To woo CMs, Centre will clip NCTC wings
In an effort to break the stalemate over setting up of the National Counter Terrorism Centre (NCTC), the government has offered to make a climbdown on the proposed outfit’s controversial search and arrest powers. Aloke Tikku reports. Tug of war over fighting terrordelhi Updated: Apr 30, 2012 02:05 IST
In an effort to break the stalemate over setting up of the National Counter Terrorism Centre (NCTC), the government has offered to make a climbdown on the proposed outfit’s controversial search and arrest powers.
The home ministry has told chief ministers that the NCTC would ordinarily conduct operations along with the state police units, but it wants the body to independently arrest terrorists in exceptional cases.
The concession has been made in a set of guidelines circulated ahead of the May 5 chief ministers’ meeting, which could decide the fate of India’s first dedicated body to prevent terrorist strikes.The NCTC was to be set up on March 1 with powers to "control and coordinate" all counter-terrorism measures and search and arrest any suspected terrorist.
But strong protests by nearly a dozen chief ministers, including UPA ally Mamata Banerjee and those from NDA-ruled states, forced the government to put the project on hold.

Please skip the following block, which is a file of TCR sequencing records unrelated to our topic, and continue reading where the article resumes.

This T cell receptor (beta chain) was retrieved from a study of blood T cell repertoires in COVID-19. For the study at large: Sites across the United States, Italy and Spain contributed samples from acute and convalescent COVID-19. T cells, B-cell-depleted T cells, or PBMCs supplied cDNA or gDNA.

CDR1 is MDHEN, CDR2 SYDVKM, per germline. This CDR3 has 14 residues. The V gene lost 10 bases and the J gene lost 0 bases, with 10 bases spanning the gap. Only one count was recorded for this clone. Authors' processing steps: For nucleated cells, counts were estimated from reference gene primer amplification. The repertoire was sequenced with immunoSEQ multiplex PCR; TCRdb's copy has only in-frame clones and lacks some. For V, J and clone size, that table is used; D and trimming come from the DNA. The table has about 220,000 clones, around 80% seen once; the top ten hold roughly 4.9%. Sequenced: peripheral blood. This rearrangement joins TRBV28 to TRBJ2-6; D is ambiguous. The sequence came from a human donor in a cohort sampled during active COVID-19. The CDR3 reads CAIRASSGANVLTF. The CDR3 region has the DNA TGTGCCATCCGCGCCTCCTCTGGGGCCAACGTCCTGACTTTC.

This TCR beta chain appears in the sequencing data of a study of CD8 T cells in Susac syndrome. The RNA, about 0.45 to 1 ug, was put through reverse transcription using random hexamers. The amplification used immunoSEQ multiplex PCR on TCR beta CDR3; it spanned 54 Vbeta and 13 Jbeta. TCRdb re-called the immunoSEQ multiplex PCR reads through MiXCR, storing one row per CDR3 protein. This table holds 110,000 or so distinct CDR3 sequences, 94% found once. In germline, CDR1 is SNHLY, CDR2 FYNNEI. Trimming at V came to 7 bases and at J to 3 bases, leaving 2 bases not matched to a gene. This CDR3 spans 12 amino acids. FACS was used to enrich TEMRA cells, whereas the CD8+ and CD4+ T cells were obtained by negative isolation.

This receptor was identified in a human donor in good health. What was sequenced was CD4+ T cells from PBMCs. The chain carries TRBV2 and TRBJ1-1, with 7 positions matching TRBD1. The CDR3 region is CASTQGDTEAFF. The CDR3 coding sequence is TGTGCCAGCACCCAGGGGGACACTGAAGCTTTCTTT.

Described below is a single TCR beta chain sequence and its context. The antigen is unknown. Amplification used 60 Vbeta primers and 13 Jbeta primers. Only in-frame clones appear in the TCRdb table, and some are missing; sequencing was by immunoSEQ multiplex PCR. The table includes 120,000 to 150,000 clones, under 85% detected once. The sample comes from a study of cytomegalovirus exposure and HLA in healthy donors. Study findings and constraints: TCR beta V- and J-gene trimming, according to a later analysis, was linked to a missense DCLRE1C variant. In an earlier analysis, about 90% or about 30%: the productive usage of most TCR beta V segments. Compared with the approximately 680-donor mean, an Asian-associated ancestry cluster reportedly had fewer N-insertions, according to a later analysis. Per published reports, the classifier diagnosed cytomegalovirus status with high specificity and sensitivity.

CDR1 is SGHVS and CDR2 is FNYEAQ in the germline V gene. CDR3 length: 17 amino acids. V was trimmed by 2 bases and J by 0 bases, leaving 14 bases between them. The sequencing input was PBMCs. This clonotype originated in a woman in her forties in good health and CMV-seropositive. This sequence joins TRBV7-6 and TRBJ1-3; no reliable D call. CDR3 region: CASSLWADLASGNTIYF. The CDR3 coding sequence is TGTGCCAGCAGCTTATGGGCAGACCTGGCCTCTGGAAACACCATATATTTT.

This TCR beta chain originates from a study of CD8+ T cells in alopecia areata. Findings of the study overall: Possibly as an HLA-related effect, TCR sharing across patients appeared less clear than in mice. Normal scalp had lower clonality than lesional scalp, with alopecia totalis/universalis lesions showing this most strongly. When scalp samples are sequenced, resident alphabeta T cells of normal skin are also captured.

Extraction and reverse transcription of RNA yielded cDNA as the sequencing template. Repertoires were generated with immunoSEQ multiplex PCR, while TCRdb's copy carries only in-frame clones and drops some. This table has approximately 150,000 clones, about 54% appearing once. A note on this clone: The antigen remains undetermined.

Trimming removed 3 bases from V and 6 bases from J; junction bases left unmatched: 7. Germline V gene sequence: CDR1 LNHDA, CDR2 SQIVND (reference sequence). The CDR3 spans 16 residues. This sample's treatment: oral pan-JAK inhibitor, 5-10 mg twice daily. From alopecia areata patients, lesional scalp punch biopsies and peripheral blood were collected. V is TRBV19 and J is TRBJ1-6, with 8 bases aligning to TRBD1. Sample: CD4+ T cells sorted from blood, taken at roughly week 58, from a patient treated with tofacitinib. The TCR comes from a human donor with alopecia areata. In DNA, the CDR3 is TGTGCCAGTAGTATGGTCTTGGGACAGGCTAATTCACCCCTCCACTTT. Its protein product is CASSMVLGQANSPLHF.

Home secretary RK Singh had last month said that the concerns of the states would be addressed in the standard operating procedures (SoPs) that would dictate how the NCTC would use its powers.
In this document, the home ministry has proposed that the NCTC would “as far as possible” keep the heads of state police and anti-terror squads informed about its operations in advance.
In case that was not feasible in some instances, the state police would be informed about the searches and arrests made immediately.
But this is unlikely to silence critics. The chief secretary of an NDA-ruled state, who didn’t want to be identified, said unless the Centre were to push the project down their throat, most non-Congress states would demand a full-fledged law to give the NCTC any powers, the chief secretary said.